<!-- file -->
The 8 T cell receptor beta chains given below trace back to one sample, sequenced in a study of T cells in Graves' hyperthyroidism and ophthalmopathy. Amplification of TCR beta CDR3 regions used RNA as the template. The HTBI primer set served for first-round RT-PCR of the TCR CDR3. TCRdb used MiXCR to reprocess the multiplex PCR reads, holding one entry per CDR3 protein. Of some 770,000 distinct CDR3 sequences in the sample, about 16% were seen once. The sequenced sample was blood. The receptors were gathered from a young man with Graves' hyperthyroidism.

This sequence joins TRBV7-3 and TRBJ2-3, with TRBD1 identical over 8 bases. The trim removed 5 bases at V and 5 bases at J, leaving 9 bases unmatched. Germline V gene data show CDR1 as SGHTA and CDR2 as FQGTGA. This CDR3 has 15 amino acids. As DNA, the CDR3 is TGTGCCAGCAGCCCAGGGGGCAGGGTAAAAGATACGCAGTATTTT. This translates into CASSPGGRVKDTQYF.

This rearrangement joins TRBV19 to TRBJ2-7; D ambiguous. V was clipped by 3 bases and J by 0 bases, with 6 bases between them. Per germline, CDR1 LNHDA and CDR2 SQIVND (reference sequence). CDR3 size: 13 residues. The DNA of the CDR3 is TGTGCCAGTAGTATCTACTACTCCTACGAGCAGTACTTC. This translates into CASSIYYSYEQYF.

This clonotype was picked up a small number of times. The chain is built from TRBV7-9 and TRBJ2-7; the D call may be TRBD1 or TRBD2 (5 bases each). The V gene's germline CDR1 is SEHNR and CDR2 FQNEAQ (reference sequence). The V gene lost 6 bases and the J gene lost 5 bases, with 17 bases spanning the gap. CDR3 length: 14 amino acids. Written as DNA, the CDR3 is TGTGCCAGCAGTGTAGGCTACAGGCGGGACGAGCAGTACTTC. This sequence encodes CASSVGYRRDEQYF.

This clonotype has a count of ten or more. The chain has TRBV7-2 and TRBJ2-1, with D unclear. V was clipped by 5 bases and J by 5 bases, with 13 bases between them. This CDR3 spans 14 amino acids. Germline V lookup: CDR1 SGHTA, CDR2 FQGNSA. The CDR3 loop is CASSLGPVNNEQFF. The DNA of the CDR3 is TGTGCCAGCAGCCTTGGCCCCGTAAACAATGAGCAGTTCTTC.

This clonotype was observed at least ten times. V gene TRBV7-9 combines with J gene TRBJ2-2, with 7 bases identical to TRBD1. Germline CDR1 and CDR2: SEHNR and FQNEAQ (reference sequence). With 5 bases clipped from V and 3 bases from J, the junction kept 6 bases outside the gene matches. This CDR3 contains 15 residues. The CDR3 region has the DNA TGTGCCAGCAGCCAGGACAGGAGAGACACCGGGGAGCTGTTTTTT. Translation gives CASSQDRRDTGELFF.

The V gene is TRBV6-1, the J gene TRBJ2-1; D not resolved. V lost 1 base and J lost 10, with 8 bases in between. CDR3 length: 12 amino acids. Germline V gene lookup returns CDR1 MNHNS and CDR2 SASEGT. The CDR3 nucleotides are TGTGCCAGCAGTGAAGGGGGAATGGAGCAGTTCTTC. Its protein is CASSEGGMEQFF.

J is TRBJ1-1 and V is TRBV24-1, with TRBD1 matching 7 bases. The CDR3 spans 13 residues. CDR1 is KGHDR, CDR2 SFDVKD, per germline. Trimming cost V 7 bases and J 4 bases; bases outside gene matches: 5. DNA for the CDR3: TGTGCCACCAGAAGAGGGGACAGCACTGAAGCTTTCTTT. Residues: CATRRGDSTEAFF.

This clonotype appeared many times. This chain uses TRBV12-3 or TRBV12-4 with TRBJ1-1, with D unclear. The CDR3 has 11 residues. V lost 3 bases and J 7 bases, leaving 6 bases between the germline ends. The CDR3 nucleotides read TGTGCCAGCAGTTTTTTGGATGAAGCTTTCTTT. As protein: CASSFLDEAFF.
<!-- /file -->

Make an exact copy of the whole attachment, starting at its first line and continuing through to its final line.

The 8 T cell receptor beta chains given below trace back to one sample, sequenced in a study of T cells in Graves' hyperthyroidism and ophthalmopathy. Amplification of TCR beta CDR3 regions used RNA as the template. The HTBI primer set served for first-round RT-PCR of the TCR CDR3. TCRdb used MiXCR to reprocess the multiplex PCR reads, holding one entry per CDR3 protein. Of some 770,000 distinct CDR3 sequences in the sample, about 16% were seen once. The sequenced sample was blood. The receptors were gathered from a young man with Graves' hyperthyroidism.

This sequence joins TRBV7-3 and TRBJ2-3, with TRBD1 identical over 8 bases. The trim removed 5 bases at V and 5 bases at J, leaving 9 bases unmatched. Germline V gene data show CDR1 as SGHTA and CDR2 as FQGTGA. This CDR3 has 15 amino acids. As DNA, the CDR3 is TGTGCCAGCAGCCCAGGGGGCAGGGTAAAAGATACGCAGTATTTT. This translates into CASSPGGRVKDTQYF.

This rearrangement joins TRBV19 to TRBJ2-7; D ambiguous. V was clipped by 3 bases and J by 0 bases, with 6 bases between them. Per germline, CDR1 LNHDA and CDR2 SQIVND (reference sequence). CDR3 size: 13 residues. The DNA of the CDR3 is TGTGCCAGTAGTATCTACTACTCCTACGAGCAGTACTTC. This translates into CASSIYYSYEQYF.

This clonotype was picked up a small number of times. The chain is built from TRBV7-9 and TRBJ2-7; the D call may be TRBD1 or TRBD2 (5 bases each). The V gene's germline CDR1 is SEHNR and CDR2 FQNEAQ (reference sequence). The V gene lost 6 bases and the J gene lost 5 bases, with 17 bases spanning the gap. CDR3 length: 14 amino acids. Written as DNA, the CDR3 is TGTGCCAGCAGTGTAGGCTACAGGCGGGACGAGCAGTACTTC. This sequence encodes CASSVGYRRDEQYF.

This clonotype has a count of ten or more. The chain has TRBV7-2 and TRBJ2-1, with D unclear. V was clipped by 5 bases and J by 5 bases, with 13 bases between them. This CDR3 spans 14 amino acids. Germline V lookup: CDR1 SGHTA, CDR2 FQGNSA. The CDR3 loop is CASSLGPVNNEQFF. The DNA of the CDR3 is TGTGCCAGCAGCCTTGGCCCCGTAAACAATGAGCAGTTCTTC.

This clonotype was observed at least ten times. V gene TRBV7-9 combines with J gene TRBJ2-2, with 7 bases identical to TRBD1. Germline CDR1 and CDR2: SEHNR and FQNEAQ (reference sequence). With 5 bases clipped from V and 3 bases from J, the junction kept 6 bases outside the gene matches. This CDR3 contains 15 residues. The CDR3 region has the DNA TGTGCCAGCAGCCAGGACAGGAGAGACACCGGGGAGCTGTTTTTT. Translation gives CASSQDRRDTGELFF.

The V gene is TRBV6-1, the J gene TRBJ2-1; D not resolved. V lost 1 base and J lost 10, with 8 bases in between. CDR3 length: 12 amino acids. Germline V gene lookup returns CDR1 MNHNS and CDR2 SASEGT. The CDR3 nucleotides are TGTGCCAGCAGTGAAGGGGGAATGGAGCAGTTCTTC. Its protein is CASSEGGMEQFF.

J is TRBJ1-1 and V is TRBV24-1, with TRBD1 matching 7 bases. The CDR3 spans 13 residues. CDR1 is KGHDR, CDR2 SFDVKD, per germline. Trimming cost V 7 bases and J 4 bases; bases outside gene matches: 5. DNA for the CDR3: TGTGCCACCAGAAGAGGGGACAGCACTGAAGCTTTCTTT. Residues: CATRRGDSTEAFF.

This clonotype appeared many times. This chain uses TRBV12-3 or TRBV12-4 with TRBJ1-1, with D unclear. The CDR3 has 11 residues. V lost 3 bases and J 7 bases, leaving 6 bases between the germline ends. The CDR3 nucleotides read TGTGCCAGCAGTTTTTTGGATGAAGCTTTCTTT. As protein: CASSFLDEAFF.